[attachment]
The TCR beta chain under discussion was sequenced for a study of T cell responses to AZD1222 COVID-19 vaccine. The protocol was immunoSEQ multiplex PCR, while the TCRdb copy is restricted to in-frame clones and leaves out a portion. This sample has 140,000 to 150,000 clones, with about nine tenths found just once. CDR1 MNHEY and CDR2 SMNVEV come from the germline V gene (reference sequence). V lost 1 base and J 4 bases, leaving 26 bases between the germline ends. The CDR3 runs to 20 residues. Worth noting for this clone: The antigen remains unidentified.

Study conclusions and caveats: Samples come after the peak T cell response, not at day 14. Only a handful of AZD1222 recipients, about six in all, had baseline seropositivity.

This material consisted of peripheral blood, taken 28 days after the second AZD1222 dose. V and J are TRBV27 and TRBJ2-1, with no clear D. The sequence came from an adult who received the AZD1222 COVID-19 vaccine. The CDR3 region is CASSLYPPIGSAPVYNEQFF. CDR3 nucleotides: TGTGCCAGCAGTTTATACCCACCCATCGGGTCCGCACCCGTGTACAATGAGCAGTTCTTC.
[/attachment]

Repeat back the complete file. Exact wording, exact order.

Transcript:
The TCR beta chain under discussion was sequenced for a study of T cell responses to AZD1222 COVID-19 vaccine. The protocol was immunoSEQ multiplex PCR, while the TCRdb copy is restricted to in-frame clones and leaves out a portion. This sample has 140,000 to 150,000 clones, with about nine tenths found just once. CDR1 MNHEY and CDR2 SMNVEV come from the germline V gene (reference sequence). V lost 1 base and J 4 bases, leaving 26 bases between the germline ends. The CDR3 runs to 20 residues. Worth noting for this clone: The antigen remains unidentified.

Study conclusions and caveats: Samples come after the peak T cell response, not at day 14. Only a handful of AZD1222 recipients, about six in all, had baseline seropositivity.

This material consisted of peripheral blood, taken 28 days after the second AZD1222 dose. V and J are TRBV27 and TRBJ2-1, with no clear D. The sequence came from an adult who received the AZD1222 COVID-19 vaccine. The CDR3 region is CASSLYPPIGSAPVYNEQFF. CDR3 nucleotides: TGTGCCAGCAGTTTATACCCACCCATCGGGTCCGCACCCGTGTACAATGAGCAGTTCTTC.